But are these altars able to save us from death? The resounding answer is no, no, and no! Despite the right career or the right spouse, death and time stop for now one, makes no exceptions. Ultimately they are not worth our supplications and prayers. These altars are not worthy of our stress, yet too often they are the main source of anguish in our lives as we strive to hold on and offer some of ourselves on the altar of God, some part on the altar of self.

With reverence in supplication, to the right and proper entity, God is able to save us from death (the helplessness of our flesh) in the same way that he saved His Son. Not an ephemeral altar, but an eternal one built upon the eternal character and promises of God. And miraculously, if we believe in the truth of Jesus’ death and Resurrection, then it actually can save us from death! Is there anything else in all the world that is worth our attention and our lives? All else is waste and  folly.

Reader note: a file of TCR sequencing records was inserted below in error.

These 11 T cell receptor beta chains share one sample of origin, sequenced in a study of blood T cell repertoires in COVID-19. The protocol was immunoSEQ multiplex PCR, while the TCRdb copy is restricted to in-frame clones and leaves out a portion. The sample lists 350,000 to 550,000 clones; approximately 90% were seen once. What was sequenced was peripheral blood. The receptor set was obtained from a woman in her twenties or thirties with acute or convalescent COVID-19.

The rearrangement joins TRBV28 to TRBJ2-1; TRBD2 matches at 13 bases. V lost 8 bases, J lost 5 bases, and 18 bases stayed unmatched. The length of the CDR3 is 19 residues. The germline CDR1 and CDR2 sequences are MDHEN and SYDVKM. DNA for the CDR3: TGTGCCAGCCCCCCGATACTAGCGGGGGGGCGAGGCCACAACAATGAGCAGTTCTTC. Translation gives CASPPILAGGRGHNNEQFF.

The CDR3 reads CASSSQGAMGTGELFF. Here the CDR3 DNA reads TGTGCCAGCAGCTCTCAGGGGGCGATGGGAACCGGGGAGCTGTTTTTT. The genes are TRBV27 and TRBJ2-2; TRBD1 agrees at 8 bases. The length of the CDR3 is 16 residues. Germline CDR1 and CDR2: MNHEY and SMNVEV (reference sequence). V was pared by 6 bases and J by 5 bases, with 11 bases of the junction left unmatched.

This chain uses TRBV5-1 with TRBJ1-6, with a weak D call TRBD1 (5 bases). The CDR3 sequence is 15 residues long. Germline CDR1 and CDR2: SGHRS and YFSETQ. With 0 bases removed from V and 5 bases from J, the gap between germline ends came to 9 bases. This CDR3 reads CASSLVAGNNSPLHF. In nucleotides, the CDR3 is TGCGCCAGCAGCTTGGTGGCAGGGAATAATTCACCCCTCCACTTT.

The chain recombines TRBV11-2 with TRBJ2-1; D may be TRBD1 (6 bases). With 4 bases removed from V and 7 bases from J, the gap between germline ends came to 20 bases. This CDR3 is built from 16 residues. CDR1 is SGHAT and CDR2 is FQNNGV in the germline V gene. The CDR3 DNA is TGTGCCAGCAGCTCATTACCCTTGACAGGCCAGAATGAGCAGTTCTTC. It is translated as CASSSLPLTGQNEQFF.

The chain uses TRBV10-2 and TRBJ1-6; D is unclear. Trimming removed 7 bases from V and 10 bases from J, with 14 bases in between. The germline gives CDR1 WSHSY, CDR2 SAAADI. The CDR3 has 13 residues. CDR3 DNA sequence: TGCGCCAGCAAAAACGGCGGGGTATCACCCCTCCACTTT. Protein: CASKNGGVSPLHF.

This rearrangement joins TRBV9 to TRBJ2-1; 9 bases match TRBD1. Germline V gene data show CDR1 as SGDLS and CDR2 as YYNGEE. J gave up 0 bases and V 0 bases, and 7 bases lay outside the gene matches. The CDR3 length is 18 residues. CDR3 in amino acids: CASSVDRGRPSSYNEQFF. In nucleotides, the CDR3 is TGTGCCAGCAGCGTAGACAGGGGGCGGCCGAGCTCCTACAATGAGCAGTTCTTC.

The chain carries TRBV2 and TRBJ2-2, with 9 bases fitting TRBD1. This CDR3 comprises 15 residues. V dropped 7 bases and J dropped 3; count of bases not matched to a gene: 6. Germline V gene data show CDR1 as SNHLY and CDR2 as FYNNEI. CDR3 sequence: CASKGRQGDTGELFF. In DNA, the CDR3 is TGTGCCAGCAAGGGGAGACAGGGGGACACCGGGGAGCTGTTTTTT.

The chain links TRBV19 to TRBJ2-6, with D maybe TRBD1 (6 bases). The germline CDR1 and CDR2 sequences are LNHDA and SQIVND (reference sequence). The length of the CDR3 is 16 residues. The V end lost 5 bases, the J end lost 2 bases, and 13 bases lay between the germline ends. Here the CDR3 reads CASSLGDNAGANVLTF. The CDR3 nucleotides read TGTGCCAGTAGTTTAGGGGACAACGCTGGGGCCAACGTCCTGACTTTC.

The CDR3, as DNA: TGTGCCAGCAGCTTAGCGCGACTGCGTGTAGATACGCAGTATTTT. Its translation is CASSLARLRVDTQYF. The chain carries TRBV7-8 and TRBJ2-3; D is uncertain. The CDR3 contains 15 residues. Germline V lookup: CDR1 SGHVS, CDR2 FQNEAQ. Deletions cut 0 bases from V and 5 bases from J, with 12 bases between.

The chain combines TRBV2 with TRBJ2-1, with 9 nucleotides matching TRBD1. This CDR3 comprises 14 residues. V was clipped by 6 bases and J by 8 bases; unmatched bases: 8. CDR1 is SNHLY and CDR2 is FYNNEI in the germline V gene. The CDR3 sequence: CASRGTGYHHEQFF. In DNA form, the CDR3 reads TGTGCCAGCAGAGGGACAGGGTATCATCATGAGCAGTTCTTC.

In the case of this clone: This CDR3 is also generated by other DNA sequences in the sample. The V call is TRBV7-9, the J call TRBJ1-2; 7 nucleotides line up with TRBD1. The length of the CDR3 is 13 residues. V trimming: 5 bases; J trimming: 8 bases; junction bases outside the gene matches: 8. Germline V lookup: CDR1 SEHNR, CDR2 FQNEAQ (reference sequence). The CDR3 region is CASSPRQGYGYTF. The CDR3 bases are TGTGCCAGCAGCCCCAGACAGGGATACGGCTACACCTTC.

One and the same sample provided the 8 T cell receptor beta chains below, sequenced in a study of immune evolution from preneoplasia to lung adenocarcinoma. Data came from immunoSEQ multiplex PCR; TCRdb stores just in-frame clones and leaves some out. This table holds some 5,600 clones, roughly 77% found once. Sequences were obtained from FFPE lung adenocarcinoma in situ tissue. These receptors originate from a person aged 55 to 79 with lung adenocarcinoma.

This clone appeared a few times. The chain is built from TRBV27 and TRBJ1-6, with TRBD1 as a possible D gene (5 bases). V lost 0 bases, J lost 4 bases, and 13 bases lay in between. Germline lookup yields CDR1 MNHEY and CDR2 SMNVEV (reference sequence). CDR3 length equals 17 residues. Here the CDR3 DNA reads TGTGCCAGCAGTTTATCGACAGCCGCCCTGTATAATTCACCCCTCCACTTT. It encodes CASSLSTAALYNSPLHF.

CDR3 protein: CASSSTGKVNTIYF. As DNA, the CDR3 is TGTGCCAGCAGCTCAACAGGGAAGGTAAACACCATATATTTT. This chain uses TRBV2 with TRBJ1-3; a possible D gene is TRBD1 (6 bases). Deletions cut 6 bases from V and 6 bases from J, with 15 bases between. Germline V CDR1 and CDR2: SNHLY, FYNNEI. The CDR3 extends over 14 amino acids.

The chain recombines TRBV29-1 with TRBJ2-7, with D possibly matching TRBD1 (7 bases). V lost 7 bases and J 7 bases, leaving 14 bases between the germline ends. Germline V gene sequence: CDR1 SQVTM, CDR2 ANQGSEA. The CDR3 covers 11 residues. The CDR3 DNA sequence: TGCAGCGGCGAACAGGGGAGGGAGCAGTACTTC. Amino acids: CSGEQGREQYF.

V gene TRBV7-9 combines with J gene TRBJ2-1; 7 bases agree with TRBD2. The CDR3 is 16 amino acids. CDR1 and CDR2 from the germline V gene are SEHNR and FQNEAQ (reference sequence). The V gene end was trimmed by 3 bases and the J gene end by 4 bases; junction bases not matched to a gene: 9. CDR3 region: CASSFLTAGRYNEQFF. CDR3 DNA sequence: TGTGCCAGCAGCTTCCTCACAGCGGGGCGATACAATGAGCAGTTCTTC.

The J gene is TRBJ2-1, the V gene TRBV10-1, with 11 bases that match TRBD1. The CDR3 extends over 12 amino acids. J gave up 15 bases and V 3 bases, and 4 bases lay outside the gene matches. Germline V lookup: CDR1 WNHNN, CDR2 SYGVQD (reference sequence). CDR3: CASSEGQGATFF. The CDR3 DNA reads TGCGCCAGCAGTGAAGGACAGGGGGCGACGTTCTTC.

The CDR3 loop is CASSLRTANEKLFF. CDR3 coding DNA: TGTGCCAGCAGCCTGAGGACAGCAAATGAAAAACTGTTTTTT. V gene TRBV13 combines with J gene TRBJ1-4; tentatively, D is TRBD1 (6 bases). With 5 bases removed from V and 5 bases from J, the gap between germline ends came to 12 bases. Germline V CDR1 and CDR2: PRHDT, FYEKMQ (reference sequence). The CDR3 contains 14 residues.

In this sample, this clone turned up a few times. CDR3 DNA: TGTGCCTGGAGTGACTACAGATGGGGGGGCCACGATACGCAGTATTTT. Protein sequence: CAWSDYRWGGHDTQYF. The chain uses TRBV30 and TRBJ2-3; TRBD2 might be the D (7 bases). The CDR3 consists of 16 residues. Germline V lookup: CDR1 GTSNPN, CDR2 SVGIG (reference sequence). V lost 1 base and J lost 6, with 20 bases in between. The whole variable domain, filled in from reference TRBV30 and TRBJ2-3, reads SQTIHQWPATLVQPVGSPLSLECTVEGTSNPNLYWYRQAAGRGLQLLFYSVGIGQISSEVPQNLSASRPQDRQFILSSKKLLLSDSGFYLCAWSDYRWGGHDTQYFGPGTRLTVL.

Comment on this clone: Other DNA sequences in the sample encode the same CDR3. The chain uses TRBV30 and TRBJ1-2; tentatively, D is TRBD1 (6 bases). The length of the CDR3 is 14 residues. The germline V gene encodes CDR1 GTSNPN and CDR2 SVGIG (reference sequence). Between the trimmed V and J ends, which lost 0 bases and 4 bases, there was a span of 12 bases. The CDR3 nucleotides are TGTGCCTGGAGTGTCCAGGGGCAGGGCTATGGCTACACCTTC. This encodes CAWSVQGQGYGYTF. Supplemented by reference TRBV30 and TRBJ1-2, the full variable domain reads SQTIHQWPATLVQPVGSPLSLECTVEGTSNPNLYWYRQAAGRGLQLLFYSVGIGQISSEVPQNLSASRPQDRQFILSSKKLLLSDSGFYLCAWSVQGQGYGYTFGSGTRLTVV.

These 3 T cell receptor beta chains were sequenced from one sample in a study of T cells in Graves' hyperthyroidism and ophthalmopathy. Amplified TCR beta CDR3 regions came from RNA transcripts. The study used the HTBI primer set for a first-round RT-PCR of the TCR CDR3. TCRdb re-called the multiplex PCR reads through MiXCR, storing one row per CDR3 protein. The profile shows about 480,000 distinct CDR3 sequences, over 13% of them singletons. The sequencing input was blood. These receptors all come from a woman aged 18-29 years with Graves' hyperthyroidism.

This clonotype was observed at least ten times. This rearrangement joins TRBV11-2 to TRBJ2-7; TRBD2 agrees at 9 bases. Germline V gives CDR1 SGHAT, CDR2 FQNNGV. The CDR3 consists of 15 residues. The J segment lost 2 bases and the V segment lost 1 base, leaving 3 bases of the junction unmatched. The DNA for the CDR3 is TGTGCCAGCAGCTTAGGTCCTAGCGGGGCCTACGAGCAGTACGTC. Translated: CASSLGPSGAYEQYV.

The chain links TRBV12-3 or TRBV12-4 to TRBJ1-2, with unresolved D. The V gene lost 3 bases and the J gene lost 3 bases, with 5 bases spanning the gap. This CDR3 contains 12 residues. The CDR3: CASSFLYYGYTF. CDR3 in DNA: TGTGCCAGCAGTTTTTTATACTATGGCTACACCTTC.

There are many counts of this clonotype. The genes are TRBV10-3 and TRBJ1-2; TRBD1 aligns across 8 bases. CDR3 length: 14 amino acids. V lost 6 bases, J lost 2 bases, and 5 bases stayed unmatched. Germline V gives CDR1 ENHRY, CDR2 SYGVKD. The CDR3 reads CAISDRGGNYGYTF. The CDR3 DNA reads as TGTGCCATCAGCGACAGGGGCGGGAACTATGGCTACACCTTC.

+ “Although he was a son, he learned obedience through what he suffered.” The suffering is not pointless. Jesus was not made flesh just so that he could feel pain, but for a couple of reasons. One is so that Jesus could complete the symbolism of being the substitute for our sins, making the promise and the sacrifice real – if Jesus did not experience everything that we experience, then we would not be able to claim His blood as our salvation. The sacrifice would be incomplete, and it would not be valid. Only through suffering through the experience of the flesh could Jesus’ sacrifice be made fully manifest. And by being human, and fleshly, Jesus was ultimately destined to experience separation from God, as Tim Keller puts it, cosmic separation from God, being cut off from the one source of life and truth. He did this so that He could provide an example for us of complete obedience to God, even to death, with the promise of resurrection and eternal life.